March Of The Living: Three Who Survived
May 16, 2012
AUSCHWITZ, POLAND (CBS4) – Three men…three stories…three lives changed forever. Nearly 70 years after the holocaust, survivors David Schaecter, David Mermelstein and Joe Sachs remember those horrific dark days and the loved ones they lost — just like it was yesterday. “My mom, my dad, my brother,” says Schaecter, as he talks about close family members killed at he hands of the Nazi’s. Mermelstein lost about 85 relatives, including two brothers, a sister, his parents, and grandfather. Sachs lost his entire immediate family.
Each has their own memories of hell, but now, they work together to make sure that no one will forget how the Nazi’s attempted to carry out what they called, “The Final Solution,” Hitler’s attempt to wipe out the Jews.
As the trio travels back to Auschwitz in Poland, each tells a terrifying story about being ripped from their homes and loaded onto crowded trains, with no idea where they were going or what would happen to them once they arrived.
Standing on the train platform at the Birkenau extermination camp, part of Auschwitz, Mermelstein remember the being greeted by the infamous Dr. Joseph Mengele, the man who performed cruel medical experiments on children and adults being held by the Nazis. “He looked at you, had on white gloves and a little stick and just motioned right or left.” Mermelstein is explaining what became known as “the selection process.” In that split second, people where chosen for life or immediate death in the gas chamber. No one realized at the time what was happening. “The people went to right went this way, people who went to left, right behind the fence there, there’s a walk way, they walked about a half a mile to where the gas chambers,” recalls Mermelstein.
Mermelstein and his 2 brothers were sent to the right, his mom, dad and the rest of his family were sent to the left, .to their immediate death.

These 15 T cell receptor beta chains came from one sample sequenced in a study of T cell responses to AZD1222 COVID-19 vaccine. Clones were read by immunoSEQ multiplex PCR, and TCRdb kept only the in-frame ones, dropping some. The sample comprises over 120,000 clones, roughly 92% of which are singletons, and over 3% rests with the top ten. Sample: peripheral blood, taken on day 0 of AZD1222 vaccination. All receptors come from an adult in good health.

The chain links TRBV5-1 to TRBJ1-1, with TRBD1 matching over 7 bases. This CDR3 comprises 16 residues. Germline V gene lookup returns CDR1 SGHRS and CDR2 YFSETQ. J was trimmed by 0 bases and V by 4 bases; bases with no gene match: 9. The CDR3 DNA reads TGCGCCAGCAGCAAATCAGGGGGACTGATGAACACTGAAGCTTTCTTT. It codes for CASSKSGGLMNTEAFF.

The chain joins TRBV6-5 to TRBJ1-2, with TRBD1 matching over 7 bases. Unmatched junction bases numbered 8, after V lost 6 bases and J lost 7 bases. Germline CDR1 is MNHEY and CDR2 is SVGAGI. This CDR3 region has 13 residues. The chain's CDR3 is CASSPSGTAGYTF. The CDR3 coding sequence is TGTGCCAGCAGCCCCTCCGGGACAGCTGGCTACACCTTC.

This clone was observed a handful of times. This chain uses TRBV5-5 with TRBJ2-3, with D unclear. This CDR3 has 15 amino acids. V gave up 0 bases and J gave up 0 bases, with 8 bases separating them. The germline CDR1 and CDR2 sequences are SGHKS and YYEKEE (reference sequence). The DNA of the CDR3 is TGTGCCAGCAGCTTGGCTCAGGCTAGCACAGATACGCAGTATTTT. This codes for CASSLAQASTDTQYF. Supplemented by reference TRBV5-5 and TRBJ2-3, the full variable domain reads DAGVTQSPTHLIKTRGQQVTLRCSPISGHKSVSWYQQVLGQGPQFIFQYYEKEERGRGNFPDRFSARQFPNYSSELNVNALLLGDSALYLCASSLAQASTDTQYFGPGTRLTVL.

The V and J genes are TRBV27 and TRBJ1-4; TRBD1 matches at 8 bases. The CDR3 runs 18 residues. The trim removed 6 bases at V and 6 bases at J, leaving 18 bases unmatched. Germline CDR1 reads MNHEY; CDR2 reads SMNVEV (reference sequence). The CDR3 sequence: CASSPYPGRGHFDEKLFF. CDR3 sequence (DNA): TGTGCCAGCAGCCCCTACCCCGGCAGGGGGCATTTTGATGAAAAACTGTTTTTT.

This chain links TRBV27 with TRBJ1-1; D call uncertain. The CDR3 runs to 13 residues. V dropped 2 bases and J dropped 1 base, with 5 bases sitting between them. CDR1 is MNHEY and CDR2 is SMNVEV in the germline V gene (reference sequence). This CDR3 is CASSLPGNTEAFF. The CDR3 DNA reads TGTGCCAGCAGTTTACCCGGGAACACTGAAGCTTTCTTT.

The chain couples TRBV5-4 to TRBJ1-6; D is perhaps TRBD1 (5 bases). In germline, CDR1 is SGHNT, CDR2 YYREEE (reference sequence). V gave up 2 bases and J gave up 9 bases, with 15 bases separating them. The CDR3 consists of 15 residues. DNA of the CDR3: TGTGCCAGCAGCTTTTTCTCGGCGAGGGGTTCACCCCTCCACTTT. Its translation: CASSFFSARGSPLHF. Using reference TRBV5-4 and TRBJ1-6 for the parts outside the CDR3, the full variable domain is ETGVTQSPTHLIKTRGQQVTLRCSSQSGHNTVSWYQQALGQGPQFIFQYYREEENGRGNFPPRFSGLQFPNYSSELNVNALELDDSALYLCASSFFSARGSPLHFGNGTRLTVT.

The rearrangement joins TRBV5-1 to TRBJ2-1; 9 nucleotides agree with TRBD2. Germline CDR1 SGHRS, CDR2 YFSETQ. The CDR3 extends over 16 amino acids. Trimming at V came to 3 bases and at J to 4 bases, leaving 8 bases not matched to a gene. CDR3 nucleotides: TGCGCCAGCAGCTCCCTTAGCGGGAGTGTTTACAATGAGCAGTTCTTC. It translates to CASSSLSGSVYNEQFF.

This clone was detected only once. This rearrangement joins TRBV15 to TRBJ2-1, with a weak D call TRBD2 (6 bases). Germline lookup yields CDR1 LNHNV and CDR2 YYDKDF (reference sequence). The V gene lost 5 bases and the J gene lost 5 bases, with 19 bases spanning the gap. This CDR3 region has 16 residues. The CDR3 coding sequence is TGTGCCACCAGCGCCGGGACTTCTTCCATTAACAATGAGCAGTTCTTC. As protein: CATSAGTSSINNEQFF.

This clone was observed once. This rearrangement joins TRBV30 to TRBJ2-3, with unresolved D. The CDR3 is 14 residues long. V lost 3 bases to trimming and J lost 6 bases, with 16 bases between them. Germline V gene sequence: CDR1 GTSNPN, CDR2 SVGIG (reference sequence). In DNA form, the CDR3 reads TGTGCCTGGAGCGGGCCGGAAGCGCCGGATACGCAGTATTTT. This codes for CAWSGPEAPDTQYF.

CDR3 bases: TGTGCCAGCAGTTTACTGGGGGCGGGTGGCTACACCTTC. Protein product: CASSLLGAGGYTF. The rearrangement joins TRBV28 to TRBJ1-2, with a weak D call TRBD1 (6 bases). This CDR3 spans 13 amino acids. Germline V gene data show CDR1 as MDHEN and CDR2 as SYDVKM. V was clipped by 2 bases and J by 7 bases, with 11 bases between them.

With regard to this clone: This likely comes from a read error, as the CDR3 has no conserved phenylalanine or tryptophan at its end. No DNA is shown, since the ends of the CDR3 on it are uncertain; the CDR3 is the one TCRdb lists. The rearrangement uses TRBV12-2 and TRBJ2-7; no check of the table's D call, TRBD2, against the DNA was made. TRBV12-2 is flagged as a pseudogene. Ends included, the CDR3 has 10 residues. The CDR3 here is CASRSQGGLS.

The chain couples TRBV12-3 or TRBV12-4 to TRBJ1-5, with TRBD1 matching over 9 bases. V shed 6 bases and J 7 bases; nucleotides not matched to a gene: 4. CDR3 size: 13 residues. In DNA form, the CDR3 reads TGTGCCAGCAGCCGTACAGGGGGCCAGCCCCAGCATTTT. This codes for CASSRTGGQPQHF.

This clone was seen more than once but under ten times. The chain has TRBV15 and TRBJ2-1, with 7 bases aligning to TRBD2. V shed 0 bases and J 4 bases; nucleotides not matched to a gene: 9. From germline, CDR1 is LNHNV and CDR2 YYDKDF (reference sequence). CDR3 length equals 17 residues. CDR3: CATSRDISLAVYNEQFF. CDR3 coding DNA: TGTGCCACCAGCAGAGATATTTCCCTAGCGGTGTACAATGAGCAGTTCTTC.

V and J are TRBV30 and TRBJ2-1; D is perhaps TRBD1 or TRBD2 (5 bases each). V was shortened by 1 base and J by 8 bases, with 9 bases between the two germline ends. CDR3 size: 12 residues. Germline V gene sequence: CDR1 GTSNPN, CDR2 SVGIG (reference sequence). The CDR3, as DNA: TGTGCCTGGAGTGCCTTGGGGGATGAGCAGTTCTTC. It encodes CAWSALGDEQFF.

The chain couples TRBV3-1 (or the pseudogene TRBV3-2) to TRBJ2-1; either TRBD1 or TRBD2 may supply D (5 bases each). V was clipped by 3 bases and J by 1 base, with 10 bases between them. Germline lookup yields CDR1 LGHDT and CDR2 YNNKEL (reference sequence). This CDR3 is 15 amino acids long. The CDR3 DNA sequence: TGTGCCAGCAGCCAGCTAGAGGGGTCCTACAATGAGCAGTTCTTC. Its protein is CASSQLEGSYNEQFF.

Survivor Joe Sachs remembers that selection process too, and watching people march off to the gas chamber. “If anyone went in, they didn’t come out,” said Sachs, “so there is no one to tell you what it was like, but it was known they had them undress, drop everything and they were pushed into the chambers, the doors were locked an that was the end of those people.”
While touring Auschwitz, there are many sad reminders left behind of the people who arrived here thinking they were just being relocated. There are rooms filled with luggage, the shoes of men, women and children and the hair cut from their heads before being murdered, then sold for profit. “When I saw the hair, that just hit me so hard,” said visitor Gillian Millberg from Miami, “because you can take articles of clothing, you take shoes, you take sunglasses, you can take whatever you want, but when it’s a part of your body, like hair, and to make it for someone else’s use, made me so disgusted!”
For survivors, the trip back to Auschwitz is a difficult one, but they will continue to do it as long as their bodies allow them to. “I want to feel that I left a legacy,” said David Schaecter. “I want to feel that I reached a lot of children.”
All of them want to make sure that the murder of 6 million Jews and millions of others will never be forgotten. “If we can educate the younger generations to reduce the amount of hatred and prejudice,” said Sachs, “maybe one day there will be a better world and that’s what drives me.”